[edit] References

  1. ^ Peter Clayton, Chronicle of the Pharaohs, Thames and Hudson Ltd, 1994. p.140
  2. ^ Clayton, Chronicle of the Pharaohs, p.140
  3. ^ Jürgen von Beckerath, Chronologie des Äegyptischen Pharaonischen (Mainz: Phillip von Zabern, 1997), p.190
  4. ^ Rice, Michael (1999). Who's Who in Ancient Egypt. Routledge.
  5. ^ Joyce Tyldesley, Ramesses: Egypt's Greatest Pharaoh (New York: Penguin Books, 2000), pp.37-38
  6. ^ Peter J. Brand, The Monuments of Seti I: Epigraphic, Historical and Art Historical Analysis (Leiden: Brill, 2000), pp.289, 300 and 311.
  7. ^ von Beckerath, 'Chronologie, p.190
  8. ^ Nicolas Grimal, A History of Ancient Egypt (Oxford: Blackwell Books, 1992), p. 245
  9. ^ Tyldesley, Ramesses, p.38
  10. ^ The Temple of Ramesses I at Abydos by H.E. Winlock
  11. ^ "U.S. Museum to Return Ramses I Mummy to Egypt.". National Geographic. April 30, 2003. http://news.nationalgeographic.com/news/2003/04/0430_030430_royalmummy.html. Retrieved 2008-04-13. "A 3,000-year-old mummy that many scholars believe is ancient Egypt's King Ramses I is the star attraction of an exhibit at the Michael C. Carlos Museum in Atlanta that will run from April 26 to September 14."
  12. ^ "Egypt's 'Ramses' mummy returned". BBC. 26 October 2003. http://news.bbc.co.uk/2/hi/middle_east/3215747.stm. Retrieved 2008-04-13. "An ancient Egyptian mummy thought to be that of Pharaoh Ramses I has returned home after more than 140 years in North American museums."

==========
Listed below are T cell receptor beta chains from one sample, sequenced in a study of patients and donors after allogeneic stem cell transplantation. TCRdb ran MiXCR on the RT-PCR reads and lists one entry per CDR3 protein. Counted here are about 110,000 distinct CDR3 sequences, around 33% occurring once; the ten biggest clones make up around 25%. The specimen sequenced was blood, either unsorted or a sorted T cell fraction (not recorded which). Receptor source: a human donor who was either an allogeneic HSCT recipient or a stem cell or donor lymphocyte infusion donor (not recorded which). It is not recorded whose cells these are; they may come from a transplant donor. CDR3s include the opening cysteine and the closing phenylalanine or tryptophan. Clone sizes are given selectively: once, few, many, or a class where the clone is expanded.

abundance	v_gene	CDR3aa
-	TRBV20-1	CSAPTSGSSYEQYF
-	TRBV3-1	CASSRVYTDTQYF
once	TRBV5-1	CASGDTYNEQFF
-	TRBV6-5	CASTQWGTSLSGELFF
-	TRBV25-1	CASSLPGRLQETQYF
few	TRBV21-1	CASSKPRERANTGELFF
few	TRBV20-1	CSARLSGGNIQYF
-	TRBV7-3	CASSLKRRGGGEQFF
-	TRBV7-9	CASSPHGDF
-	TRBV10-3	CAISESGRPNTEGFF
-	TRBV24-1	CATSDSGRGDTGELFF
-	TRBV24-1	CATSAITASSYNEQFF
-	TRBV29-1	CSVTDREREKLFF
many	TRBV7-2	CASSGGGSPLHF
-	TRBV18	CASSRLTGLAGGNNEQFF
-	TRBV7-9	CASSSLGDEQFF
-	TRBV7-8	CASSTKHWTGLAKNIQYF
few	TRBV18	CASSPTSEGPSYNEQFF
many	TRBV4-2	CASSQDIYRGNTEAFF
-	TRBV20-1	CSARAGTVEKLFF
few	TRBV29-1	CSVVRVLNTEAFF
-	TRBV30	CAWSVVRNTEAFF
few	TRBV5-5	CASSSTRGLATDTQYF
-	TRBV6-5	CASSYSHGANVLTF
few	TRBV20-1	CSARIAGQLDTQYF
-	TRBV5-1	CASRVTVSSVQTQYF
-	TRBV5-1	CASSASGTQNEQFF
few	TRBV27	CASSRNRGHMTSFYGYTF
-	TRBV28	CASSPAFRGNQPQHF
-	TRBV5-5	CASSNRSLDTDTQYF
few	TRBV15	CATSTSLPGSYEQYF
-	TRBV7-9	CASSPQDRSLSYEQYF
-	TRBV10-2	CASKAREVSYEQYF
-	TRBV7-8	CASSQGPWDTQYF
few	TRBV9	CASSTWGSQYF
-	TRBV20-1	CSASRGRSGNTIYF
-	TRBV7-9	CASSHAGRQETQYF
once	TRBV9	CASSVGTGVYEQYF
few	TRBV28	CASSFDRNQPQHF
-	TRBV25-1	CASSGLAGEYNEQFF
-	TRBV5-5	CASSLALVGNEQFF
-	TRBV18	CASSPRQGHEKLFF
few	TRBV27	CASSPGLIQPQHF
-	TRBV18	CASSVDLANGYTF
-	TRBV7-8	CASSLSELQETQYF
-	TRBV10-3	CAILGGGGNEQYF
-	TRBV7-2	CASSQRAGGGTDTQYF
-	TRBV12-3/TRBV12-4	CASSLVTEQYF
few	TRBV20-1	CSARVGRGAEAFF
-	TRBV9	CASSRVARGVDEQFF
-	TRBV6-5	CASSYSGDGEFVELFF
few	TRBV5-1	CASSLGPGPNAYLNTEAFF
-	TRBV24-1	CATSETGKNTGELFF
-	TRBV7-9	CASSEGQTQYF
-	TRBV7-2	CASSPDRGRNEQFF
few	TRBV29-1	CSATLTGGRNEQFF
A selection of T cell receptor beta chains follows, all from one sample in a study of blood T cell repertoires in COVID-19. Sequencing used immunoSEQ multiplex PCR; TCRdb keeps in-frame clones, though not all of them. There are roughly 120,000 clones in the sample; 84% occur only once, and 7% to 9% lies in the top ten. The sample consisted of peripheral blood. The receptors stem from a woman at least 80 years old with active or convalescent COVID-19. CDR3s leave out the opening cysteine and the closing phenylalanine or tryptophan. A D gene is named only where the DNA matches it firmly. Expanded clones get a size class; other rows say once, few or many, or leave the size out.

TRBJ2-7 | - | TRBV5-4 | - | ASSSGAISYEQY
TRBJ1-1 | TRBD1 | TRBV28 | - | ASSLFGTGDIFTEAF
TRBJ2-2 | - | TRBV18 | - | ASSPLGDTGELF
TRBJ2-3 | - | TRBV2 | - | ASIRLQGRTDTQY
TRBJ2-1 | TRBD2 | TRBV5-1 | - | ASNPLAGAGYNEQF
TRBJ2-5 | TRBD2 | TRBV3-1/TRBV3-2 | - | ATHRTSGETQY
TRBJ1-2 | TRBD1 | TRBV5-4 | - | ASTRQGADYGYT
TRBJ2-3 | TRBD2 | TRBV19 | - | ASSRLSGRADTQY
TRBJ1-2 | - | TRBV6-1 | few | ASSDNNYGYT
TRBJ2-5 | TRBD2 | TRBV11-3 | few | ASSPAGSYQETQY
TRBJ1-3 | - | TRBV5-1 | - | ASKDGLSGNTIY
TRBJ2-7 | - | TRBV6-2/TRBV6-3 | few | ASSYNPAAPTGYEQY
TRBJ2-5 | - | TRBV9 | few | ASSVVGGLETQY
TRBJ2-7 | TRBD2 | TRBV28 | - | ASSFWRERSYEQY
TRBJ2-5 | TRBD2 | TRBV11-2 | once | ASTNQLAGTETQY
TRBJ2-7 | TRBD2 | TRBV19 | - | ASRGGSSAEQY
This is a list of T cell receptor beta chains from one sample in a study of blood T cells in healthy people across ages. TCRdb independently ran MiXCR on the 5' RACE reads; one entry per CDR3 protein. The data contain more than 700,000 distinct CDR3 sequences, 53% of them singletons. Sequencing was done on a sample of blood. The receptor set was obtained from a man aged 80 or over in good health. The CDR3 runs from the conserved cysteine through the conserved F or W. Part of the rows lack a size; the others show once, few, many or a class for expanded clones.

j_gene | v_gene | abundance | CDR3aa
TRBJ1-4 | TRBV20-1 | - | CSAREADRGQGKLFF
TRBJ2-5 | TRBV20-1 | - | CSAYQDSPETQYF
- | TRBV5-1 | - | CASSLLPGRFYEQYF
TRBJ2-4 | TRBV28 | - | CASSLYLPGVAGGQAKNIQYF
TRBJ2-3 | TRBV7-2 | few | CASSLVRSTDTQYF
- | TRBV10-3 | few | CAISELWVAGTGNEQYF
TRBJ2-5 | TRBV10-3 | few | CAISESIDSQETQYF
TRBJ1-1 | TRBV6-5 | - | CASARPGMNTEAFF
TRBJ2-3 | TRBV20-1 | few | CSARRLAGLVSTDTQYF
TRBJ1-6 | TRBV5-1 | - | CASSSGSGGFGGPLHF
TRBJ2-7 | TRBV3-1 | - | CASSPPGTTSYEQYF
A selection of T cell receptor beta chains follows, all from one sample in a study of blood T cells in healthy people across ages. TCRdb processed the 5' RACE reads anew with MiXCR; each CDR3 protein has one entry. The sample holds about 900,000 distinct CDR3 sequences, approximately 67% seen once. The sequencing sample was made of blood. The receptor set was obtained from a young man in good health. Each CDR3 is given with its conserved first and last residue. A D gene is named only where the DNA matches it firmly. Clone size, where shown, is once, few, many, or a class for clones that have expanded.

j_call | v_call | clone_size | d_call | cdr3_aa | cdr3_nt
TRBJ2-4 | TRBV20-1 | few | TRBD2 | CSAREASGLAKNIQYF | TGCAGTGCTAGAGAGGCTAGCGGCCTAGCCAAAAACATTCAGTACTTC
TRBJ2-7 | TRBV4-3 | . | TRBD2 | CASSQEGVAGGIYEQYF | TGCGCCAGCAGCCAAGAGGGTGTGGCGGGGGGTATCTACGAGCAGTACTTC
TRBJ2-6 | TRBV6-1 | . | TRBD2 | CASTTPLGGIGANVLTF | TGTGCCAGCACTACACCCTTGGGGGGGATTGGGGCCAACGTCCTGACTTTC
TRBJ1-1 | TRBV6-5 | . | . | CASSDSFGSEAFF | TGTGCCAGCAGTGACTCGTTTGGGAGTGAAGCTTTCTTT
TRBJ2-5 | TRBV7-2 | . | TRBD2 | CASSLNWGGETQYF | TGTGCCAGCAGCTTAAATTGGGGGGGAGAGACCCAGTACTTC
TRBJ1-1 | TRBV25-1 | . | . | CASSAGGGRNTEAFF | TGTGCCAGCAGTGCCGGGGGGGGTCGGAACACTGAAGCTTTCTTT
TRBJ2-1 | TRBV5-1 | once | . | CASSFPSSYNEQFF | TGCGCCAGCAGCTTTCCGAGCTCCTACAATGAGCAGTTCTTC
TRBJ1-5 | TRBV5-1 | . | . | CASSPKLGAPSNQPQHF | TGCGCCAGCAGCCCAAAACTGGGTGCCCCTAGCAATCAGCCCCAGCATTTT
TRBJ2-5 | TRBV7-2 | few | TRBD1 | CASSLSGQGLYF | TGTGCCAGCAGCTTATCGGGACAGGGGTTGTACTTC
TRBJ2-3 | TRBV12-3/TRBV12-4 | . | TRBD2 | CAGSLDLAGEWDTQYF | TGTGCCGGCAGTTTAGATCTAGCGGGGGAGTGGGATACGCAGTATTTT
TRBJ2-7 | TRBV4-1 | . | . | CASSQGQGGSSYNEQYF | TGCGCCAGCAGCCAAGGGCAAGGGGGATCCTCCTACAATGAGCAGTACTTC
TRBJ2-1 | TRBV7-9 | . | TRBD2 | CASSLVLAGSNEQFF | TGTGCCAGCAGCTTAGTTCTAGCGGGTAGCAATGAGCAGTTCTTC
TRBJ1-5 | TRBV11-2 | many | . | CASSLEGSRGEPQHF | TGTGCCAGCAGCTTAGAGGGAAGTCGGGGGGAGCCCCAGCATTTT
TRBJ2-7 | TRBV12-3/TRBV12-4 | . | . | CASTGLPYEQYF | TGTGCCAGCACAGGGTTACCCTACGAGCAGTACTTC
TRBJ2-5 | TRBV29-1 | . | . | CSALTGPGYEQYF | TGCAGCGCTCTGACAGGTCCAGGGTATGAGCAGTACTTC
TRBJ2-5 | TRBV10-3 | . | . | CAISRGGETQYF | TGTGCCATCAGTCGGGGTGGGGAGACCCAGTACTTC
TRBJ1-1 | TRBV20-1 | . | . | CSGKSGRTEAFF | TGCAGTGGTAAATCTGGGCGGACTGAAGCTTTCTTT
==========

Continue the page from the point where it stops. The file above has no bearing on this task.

[edit] External links


related articles

En otros idiomas

Category:Ramses I

From Wikimedia Commons, the free media repository


Contenido





<> - Seti I >

English: Menpehtyre Ramessu I (traditional English: Ramesses, also Ramses or Rameses) was the founding Pharaoh of Ancient Egypt's 19th dynasty. The dates for his short reign are not completely known but the time-line of late 1292-1290 BC is frequently cited[3] as well as 1295-1294 BC[4]. While Ramesses I was the founder of the 19th Dynasty, in reality his brief reign marked the transition between the reign of Horemheb who had stabilised Egypt and the rule of the powerful Pharaohs of this dynasty, in particular Seti I and Ramesses II, who would bring Egypt up to new heights of imperial power. More...


Français : Menpehtyrê Ramsès Ier a été le pharaon fondateur de la XIXe dynastie de l'Égypte antique ; il régna brièvement, de -1320 à -1310 (d'autres estimations donnent -1318 à -1310, -1295 à -1290 ou encore -1292 à -1290). Pour en savoir plus...
Deutsch: Ramses I. war ein altägyptischer König (Pharao) und Begründer der 19. Dynastie (Neues Reich), welcher von 1292 v. Chr. bis 1290 v. Chr. regierte. Mehr...

Subcategories

This category has the following 2 subcategories, out of 2 total.

K

T

Media in category "Ramses I"

The following 6 files are in this category, out of 6 total.


Categories:
Pharaohs | 19th dynasty of Egypt | 1290s BC










No hay comentarios:

Publicar un comentario en la entrada

Correo Vaishnava

Archivo del blog